Chiggers are tiny larvae members of the arachnid family and are sometimes called red bugs. Although the larvae are extremely small in size, their bites pack a powerful punch. They’re so tiny that you probably won’t notice when they jump from that tall blade of grass onto your skin. You won’t feel it as they hitch a ride right into your home. When you eventually do feel them, however, they can be extremely itchy.
Chiggers live in tall weeds and grass, in berry patches, and in wooded areas. They may be in your backyard, by the lake, and clustered along your favorite hiking trail. They are most active on spring, summer and fall afternoons, when temperatures are warm and inviting.
They can quickly attach to your skin if you walk by and brush up against vegetation where they live. When the temperature falls below 60˚F (16˚C), chiggers become inactive. They die off when the temperature falls below 42˚F (6˚C).
Chiggers are very tiny and it generally takes a magnifying glass to see them. Adults are about 1/60 of an inch and have eight legs. The larvae are red, wingless, six-legged creatures that measure less than 1/150 of an inch. Because of their red color, you might be able to spot the larvae when they cluster together. After they feast on human skin, they turn a yellowish color.
Only the larvae bite humans. They tend to choose warm, moist areas of the body. Chiggers have claws that help them grab onto skin. The chigger then attaches its mouth to the skin and injects saliva. The saliva contains an enzyme that breaks skin cells down to liquid form.
Your body responds by hardening skin cells around the saliva, creating a tube, or a stylostome through which the chigger sucks the host’s body fluids. Chiggers can stay attached and feeding for several days. Usually they last about 4 days before falling off.
Usually several chiggers are able to latch onto a person walking through an infected area. When the chigger falls off, you are left with reddish bumps. You may notice a bright red dot in the center — this is a remnant of the tube your skin formed in response to the chigger’s saliva. The bumps may look like welts, blisters, pimples, or hives.
Chiggers can stay latched to the same spot for several days, and it’s common to be bitten by more than one. So bites will generally appear in groups and get larger for several days to a week.
Many insects tend to bite exposed skin that’s easy to get to. Chiggers like to bite in folds of skin as well as places where clothing fits tightly. Most chigger bites occur around the ankles, waist, armpits, crotch, or behind the knees.
You won’t feel it when the chigger latches on, and you probably won’t feel a thing when it bites. However, most people report symptoms within hours of the bite. The most problematic symptom of chigger bites is the intense itching and desire to scratch. Chigger bites on the penis can cause severe itching, swelling, and painful urination.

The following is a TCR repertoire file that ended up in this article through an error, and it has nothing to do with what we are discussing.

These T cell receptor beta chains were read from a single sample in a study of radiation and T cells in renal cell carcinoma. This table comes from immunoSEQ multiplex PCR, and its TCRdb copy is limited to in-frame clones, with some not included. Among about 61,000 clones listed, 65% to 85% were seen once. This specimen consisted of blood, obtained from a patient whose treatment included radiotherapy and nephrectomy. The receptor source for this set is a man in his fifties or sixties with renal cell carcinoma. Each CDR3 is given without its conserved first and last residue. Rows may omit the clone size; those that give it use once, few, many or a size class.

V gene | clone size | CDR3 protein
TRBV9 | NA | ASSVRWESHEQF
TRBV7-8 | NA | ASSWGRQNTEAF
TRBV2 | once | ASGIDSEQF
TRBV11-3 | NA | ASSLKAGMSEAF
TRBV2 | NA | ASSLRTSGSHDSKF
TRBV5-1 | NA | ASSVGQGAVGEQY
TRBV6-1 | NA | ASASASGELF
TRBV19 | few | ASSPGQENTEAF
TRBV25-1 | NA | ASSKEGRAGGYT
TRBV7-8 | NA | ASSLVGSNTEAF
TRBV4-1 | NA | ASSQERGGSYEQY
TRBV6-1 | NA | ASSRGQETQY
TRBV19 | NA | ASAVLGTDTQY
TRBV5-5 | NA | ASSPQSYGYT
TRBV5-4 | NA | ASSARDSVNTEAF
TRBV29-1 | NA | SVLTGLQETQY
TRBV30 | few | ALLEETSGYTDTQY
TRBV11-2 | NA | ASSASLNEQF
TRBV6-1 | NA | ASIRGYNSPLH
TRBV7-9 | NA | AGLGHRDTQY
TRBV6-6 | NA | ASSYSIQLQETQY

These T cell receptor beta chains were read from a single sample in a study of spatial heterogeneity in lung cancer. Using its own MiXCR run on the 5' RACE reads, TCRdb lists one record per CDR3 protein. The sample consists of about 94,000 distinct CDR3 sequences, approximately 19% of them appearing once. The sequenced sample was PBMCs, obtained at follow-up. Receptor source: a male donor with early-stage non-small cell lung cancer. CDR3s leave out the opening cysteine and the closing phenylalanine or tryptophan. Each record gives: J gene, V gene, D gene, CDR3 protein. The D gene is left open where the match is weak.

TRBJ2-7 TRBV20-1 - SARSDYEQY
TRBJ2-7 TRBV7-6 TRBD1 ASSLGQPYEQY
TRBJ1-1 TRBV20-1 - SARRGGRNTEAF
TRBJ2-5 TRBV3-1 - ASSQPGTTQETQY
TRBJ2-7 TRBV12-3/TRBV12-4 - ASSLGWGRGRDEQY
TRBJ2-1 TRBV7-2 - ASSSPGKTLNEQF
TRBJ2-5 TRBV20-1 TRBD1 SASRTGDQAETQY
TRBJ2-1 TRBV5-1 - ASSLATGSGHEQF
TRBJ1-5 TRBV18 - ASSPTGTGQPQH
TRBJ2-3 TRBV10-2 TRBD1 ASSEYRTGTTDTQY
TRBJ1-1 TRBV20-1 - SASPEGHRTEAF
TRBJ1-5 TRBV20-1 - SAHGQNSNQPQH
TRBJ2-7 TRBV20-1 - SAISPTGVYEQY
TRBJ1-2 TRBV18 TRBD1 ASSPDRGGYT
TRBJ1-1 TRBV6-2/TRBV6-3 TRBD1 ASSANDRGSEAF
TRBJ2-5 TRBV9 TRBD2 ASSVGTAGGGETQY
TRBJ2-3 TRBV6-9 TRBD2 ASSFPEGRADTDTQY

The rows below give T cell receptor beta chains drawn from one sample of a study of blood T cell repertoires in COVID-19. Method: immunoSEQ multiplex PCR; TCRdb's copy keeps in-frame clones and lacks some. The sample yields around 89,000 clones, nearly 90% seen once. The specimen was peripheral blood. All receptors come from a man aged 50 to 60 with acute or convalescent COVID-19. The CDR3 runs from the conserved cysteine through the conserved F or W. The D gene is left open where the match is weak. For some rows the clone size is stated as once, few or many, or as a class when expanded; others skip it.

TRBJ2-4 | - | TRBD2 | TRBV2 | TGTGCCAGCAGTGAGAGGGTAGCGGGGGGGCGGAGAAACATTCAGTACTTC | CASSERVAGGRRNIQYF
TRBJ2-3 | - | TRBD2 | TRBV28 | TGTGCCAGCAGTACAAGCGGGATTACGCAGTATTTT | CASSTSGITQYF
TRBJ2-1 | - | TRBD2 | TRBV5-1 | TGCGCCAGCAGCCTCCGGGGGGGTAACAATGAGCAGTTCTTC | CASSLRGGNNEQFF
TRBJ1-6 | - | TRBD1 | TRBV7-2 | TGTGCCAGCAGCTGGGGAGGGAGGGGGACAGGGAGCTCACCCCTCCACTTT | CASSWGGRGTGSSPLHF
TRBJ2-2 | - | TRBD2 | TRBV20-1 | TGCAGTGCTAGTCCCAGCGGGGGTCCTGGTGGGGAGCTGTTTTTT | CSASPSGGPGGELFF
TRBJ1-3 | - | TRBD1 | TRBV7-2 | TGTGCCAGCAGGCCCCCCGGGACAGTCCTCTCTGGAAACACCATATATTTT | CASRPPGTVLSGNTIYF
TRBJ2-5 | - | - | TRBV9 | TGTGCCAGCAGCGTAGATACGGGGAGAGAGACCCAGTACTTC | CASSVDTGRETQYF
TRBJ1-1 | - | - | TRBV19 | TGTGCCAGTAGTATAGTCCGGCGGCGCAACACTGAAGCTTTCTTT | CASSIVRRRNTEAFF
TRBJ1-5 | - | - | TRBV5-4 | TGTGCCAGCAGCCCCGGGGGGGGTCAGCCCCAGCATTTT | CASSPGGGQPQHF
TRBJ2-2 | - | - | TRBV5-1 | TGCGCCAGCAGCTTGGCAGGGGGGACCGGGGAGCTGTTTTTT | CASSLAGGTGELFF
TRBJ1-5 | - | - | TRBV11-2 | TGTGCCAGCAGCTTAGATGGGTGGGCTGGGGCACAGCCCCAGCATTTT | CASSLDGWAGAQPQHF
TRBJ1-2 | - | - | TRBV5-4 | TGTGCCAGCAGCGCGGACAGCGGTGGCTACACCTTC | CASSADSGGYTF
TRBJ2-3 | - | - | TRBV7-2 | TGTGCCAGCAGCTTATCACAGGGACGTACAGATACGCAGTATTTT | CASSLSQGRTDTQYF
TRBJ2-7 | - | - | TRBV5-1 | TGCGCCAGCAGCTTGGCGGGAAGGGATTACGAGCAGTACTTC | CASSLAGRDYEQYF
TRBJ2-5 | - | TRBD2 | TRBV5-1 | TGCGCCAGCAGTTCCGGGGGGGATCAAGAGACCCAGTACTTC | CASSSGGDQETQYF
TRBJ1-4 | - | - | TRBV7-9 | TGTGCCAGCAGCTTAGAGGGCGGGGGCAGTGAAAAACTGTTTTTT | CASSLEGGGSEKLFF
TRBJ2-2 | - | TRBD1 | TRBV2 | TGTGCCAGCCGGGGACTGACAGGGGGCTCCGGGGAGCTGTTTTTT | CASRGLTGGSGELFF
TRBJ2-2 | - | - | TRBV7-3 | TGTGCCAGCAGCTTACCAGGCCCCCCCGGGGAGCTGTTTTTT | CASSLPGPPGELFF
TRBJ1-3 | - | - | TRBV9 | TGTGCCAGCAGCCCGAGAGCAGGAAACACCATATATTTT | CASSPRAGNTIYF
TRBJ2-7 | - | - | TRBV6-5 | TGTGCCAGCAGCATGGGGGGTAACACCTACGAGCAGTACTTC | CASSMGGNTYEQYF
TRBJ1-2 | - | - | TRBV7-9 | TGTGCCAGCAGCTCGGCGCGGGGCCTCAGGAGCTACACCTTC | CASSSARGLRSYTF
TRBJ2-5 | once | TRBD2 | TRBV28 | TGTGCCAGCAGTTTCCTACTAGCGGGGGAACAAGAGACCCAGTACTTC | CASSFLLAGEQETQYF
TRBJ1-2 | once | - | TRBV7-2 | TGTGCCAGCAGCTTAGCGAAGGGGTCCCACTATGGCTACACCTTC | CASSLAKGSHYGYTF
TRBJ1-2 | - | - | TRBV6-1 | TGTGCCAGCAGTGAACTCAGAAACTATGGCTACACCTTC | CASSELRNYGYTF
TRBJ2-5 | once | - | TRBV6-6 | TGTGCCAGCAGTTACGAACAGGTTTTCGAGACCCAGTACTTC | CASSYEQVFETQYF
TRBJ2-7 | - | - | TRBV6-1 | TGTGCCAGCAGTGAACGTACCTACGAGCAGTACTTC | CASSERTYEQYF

It can take anywhere from one to three weeks for chigger bites to heal. If you suspect you have chigger bites, immediately wash with soap and water. This will get rid of any remaining chiggers on your body. Then apply an antiseptic to any welts.
In the meantime, try to avoid scratching, as this can cause infection. You may use over-the-counter anti-itch medications like hydrocortisone cream or calamine lotion. You can also apply ice to the bites to relieve the itch.
Avoid very hot baths and showers. If you become infected or symptoms don’t improve, see your doctor. It’s a common misperception that chiggers burrow under the skin. They don’t, so there is no need to try to remove them.
Chigger bites are uncomfortable, itchy, annoying, and can make it difficult to sleep. In most cases, chigger bites don’t cause any harm to your health. Chiggers feed on skin cells, but not on blood. They don’t carry or transmit disease.
However, chigger bites can become infected from too much scratching. Notify your doctor if you have swelling, fever, or other signs of infection.
Spring, summer, and fall are prime time for chigger bites. When you’re in wooded areas that may be chigger-infested, try not to brush up against vegetation. When hiking, walk in the center of trails, rather than along the sides.
Wear long sleeves and long pants that can be tucked into your socks or shoes. Use insect or tick repellent, especially around the tops of your shoes, shirt neck, cuffs, and waistband. Shower as soon as you go indoors. Wash your clothes in hot water.
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